British entrepreneur Simon Woodroffe, the man behind the hip Yo! Sushi restaurant chain, was on a flight from Kuwait to London four years ago when he had an idea. "I was lying in my British Airways flat bed thinking about the sort of hotel I wanted to open," he recalls, "and it struck me how innovative business-class travel had become, marrying small spaces with luxury. I decided to do the same thing to hotels." The result, set to open this fall inside terminals at London's Heathrow and Gatwick airports, is Yotel, a pair of sleek capsule hotels that maximize space with innovative foldaway features, and look good doing it. Designed by Paul Priestman, whose London firm, Priestman Goode, was responsible for Lufthansa's business-class and Virgin Atlantic's Upper Class cabins, the interior of the Airbus A380 prototype, and many other projects, the Yotel rooms range in size from 75 to 113 square feet, and will start at $70 a night, or $40 for a four-hour stay.
Of course, Woodroffe didn't invent the idea of the very, very small hotel room—Japanese businessmen have been sleeping in them since the late seventies. (Woodroffe had visited Japan's coffin-like capsule hotels and dismissed them: "They weren't what we wanted to be," he says. "The Japanese capsule hotels would appeal to students. We want to combine innovation and comfort, as well as low cost.") And since last year, EasyHotel has offered tiny accommodations with minimal services to budget travelers in central London and Basel. But the upscale version of the idea is new, with Yotel and a Birmingham competitor called Nitenite (which opened in April) adding glossy design and luxury amenities to the equation.
At Yotel, for example, rooms come with stainless-steel rain showerheads the size of dinner plates, complimentary Internet access, and brand-name toiletries. The rotating double beds are topped with Egyptian linen and reconfigure as sofas; pull-down desks lurk discreetly in the walls, along with iPod ports and flat-screen TV's. Woodroffe describes the room-service menu as "airline style," with compactly packaged snacks. Further flight-inspired touches are automated check-in and checkout and sophisticated cabin lighting (including a setting for "daylight").
Indeed, lighting is a particularly crucial issue, since the prefab rooms don't have windows, other than onto the corridor. Woodroffe admits it sounds less than appealing: "Ask a focus group if they would like to sleep in a 90-square-foot room with no natural light, and you won't get many takers—but walk into a Yotel room and you want it." To overcome the problem of windowlessness, the hotel has borrowed an idea from Japanese capsule hotels and plans for the corridors to function as social spaces, like a street. Lighting will simulate the time of day, creating a range of different moods. Woodroffe believes this design is one of Yotel's strengths, allowing the hotel to open in unusual city locations such as train stations, or even underground.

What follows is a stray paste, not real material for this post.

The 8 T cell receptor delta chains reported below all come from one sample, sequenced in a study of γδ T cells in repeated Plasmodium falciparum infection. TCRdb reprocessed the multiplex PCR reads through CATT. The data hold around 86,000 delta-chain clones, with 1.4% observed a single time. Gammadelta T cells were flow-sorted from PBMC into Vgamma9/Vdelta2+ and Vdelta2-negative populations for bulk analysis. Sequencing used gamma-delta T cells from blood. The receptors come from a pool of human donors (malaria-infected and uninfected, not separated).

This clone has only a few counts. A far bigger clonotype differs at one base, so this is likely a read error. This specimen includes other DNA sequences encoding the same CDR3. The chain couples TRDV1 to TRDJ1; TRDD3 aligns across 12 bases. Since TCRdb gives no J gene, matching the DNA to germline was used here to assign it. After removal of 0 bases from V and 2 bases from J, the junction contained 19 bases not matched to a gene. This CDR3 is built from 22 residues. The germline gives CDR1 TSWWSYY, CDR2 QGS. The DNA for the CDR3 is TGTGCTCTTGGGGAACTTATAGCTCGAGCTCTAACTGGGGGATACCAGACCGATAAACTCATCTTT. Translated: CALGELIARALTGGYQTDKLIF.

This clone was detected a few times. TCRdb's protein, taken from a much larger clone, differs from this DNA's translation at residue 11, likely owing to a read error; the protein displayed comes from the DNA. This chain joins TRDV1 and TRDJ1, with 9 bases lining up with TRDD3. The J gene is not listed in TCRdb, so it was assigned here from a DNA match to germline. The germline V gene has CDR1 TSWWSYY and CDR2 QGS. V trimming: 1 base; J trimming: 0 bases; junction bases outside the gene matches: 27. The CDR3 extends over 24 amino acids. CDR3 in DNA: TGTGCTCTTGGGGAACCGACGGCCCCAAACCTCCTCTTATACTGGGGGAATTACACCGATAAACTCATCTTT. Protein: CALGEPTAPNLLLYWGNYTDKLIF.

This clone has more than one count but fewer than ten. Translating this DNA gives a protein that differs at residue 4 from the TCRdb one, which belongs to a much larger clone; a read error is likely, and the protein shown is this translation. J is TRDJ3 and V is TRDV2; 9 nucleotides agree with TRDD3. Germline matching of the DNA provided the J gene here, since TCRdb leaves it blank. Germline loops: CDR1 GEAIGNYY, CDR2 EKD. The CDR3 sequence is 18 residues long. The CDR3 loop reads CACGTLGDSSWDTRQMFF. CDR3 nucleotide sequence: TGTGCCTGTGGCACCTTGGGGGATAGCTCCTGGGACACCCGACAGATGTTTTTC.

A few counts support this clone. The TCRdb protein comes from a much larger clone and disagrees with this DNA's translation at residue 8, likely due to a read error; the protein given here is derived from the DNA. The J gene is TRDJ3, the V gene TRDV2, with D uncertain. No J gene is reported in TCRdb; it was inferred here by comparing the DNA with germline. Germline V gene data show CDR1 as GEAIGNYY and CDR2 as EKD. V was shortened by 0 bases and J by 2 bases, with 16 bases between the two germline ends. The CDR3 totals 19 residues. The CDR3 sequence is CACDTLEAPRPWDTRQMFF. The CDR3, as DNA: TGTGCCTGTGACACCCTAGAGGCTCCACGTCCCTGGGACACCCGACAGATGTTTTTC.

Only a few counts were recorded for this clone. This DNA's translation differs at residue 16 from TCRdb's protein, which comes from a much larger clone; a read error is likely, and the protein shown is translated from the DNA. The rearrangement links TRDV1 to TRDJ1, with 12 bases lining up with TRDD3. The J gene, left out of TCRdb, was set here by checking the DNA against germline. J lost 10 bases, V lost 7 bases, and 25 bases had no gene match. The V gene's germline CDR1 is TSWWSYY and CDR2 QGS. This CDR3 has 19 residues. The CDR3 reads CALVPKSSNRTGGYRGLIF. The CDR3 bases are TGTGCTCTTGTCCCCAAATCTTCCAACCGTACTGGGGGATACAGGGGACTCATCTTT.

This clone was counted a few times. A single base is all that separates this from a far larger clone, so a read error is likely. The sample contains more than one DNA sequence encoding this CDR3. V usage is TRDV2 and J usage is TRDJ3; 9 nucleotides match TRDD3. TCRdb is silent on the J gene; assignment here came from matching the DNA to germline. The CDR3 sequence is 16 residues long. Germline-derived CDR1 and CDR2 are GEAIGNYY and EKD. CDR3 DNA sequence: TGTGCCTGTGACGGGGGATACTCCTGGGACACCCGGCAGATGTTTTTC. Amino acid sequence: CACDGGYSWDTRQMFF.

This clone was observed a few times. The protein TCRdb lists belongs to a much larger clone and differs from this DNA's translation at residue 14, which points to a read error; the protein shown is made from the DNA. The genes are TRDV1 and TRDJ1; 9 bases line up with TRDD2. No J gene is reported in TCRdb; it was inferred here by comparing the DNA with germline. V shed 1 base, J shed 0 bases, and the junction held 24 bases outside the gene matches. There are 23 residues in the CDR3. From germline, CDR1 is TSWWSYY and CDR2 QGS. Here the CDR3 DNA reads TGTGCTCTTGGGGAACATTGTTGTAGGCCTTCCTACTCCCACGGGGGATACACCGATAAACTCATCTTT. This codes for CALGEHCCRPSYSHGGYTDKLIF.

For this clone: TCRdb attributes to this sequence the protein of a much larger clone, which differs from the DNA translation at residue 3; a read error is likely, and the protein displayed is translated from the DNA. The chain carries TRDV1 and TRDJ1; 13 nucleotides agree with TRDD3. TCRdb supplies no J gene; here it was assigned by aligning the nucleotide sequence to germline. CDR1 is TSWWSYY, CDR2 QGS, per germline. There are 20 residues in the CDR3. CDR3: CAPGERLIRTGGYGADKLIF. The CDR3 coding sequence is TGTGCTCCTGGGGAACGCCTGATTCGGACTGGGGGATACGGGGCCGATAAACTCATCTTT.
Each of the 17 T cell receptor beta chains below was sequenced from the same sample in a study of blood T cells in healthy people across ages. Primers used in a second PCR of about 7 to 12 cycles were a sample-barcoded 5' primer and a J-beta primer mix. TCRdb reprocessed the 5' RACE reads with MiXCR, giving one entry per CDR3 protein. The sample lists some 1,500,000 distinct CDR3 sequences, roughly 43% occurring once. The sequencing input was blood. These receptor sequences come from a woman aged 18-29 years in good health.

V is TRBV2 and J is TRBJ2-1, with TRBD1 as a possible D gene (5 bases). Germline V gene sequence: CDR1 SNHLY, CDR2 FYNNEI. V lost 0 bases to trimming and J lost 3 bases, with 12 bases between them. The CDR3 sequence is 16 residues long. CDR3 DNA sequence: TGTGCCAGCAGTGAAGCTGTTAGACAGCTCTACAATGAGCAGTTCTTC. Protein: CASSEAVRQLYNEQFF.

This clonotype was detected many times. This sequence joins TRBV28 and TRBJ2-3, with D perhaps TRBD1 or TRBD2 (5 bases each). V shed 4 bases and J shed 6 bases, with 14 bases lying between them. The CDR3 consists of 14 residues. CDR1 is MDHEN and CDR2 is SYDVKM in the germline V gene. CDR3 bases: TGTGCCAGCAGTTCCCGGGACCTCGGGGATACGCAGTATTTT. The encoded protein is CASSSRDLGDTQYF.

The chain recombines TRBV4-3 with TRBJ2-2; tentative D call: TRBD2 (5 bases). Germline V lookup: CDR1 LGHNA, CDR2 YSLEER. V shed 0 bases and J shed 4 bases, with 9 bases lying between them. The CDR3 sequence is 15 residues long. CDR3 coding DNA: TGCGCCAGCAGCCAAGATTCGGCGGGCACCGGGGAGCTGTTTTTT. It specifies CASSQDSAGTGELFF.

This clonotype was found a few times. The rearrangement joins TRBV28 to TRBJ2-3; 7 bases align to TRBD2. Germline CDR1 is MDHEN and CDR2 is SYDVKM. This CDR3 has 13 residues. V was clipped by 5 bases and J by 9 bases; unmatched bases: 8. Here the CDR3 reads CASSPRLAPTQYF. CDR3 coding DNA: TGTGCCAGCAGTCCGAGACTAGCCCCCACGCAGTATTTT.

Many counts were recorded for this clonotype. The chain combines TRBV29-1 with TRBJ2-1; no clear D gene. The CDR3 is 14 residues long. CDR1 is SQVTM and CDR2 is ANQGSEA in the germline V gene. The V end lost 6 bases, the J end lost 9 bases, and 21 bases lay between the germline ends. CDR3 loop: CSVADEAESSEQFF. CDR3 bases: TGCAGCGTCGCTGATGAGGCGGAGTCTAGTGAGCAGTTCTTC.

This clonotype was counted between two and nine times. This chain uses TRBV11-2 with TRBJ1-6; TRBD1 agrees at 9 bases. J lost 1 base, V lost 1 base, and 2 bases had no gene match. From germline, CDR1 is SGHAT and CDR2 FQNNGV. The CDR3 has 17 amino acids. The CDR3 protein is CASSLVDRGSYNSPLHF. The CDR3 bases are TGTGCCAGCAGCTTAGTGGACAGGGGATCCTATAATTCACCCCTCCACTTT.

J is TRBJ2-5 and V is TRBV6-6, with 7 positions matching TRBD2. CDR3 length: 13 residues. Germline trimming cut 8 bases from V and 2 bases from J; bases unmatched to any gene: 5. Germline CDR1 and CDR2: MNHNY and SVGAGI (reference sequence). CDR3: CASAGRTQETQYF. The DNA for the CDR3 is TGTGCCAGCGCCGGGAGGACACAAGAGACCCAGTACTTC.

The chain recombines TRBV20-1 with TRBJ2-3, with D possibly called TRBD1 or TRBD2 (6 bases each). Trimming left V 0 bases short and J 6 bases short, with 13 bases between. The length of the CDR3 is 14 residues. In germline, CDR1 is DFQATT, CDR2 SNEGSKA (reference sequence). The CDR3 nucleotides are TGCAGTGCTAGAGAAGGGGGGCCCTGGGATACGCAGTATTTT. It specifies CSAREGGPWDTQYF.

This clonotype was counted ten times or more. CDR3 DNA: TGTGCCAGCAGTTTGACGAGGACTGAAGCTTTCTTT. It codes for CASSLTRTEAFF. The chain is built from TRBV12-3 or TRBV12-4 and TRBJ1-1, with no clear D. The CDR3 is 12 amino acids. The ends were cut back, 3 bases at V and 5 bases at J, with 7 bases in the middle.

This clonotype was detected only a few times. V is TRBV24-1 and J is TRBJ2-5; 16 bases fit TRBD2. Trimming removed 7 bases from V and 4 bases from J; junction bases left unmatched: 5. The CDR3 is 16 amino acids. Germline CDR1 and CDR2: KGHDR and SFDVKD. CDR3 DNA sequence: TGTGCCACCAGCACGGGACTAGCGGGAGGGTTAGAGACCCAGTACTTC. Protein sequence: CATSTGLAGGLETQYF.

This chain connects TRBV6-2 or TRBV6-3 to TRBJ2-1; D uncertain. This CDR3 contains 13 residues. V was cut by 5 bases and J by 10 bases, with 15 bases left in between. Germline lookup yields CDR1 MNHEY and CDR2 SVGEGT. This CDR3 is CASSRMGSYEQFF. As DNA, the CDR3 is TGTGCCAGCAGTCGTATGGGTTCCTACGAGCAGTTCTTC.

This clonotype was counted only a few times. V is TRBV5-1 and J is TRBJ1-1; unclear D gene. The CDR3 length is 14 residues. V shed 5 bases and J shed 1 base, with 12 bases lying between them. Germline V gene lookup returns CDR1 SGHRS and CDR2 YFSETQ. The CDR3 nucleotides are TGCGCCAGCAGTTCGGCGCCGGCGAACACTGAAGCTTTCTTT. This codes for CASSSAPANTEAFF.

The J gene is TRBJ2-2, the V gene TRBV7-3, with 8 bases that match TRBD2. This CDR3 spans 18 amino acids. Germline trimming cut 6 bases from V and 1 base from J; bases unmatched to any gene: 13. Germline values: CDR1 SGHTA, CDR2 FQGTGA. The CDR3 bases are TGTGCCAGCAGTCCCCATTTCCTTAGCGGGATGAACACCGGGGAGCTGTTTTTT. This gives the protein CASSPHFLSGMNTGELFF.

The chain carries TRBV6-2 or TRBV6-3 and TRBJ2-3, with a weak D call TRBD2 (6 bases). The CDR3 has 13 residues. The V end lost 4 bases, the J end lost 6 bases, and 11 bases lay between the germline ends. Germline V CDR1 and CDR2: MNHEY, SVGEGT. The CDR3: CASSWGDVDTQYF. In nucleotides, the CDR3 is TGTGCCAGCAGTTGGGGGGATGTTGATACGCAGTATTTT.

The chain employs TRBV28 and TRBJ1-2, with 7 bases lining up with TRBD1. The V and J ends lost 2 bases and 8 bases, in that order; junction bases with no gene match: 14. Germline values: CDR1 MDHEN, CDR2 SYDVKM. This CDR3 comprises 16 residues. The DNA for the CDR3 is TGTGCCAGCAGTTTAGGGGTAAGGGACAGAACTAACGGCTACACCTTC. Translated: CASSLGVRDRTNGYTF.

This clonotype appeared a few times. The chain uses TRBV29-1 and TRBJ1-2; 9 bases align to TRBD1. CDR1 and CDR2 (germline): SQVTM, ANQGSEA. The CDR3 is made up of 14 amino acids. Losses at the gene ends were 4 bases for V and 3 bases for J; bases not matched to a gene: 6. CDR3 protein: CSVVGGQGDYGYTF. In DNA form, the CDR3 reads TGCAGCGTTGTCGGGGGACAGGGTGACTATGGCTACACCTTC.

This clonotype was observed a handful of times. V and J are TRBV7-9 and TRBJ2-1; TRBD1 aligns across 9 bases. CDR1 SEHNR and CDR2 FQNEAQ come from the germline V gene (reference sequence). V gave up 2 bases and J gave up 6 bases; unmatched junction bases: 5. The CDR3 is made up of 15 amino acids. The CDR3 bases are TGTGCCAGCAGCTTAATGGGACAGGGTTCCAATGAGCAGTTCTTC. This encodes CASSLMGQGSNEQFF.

Until Yotel opens this fall, Woodroffe and others will be closely watching the launch of Nite-nite, an upscale hotel with very small rooms that opened in April in the heart of Birmingham. Similar in style to Yotel, offering 73 square feet of floor space per room and costing about $90 a night, Nitenite has a more muted, neutral décor and an emphasis on high-quality materials and textures, from the leather banquettes lining the rooms to polished wooden floors and veneer desks. The ergonomic rooms are meant to evoke cabins in a luxury yacht. In lieu of windows, they feature 42-inch plasma-screen TV's that show live closed-circuit video footage of the views outside, and despite their compactness, they appear to be spaces you could spend more than one night in without suffering from claustrophobia.
"We believe Nitenite fills a gap between budget travel and expensive boutique hotels," says operations director Olivier Delaunoy, "making it ideal for leisure travelers who want a convenient base for shopping and entertainment, as well as professionals who may have an early morning meeting or are working late and decide to stay in the city." Nitenite's prime location in Birmingham's fashionable Canal Quarter is one of its main draws, and the wealth of cafés, restaurants, and bars at its doorstep has allowed the hotel to dispense with offering food-and-beverage service, apart from a café.
Looking ahead, all of these tiny hotels have large expansion plans: Nitenite is working on hotels in Glasgow, London, Cardiff, and Bristol, and it hopes to open more in other cities across Europe. EasyHotel, meanwhile, is looking at New York, Paris, and Barcelona for future projects, and Yotel plans to franchise the business, as Yo! Sushi has done with its restaurants. "I think a wide spectrum of people will want to experience Yotel, especially as we open in city centers," Woodroffe says. "It's more about attitude than age or wealth."
Alison Tyler is an editor at the London Evening Standard.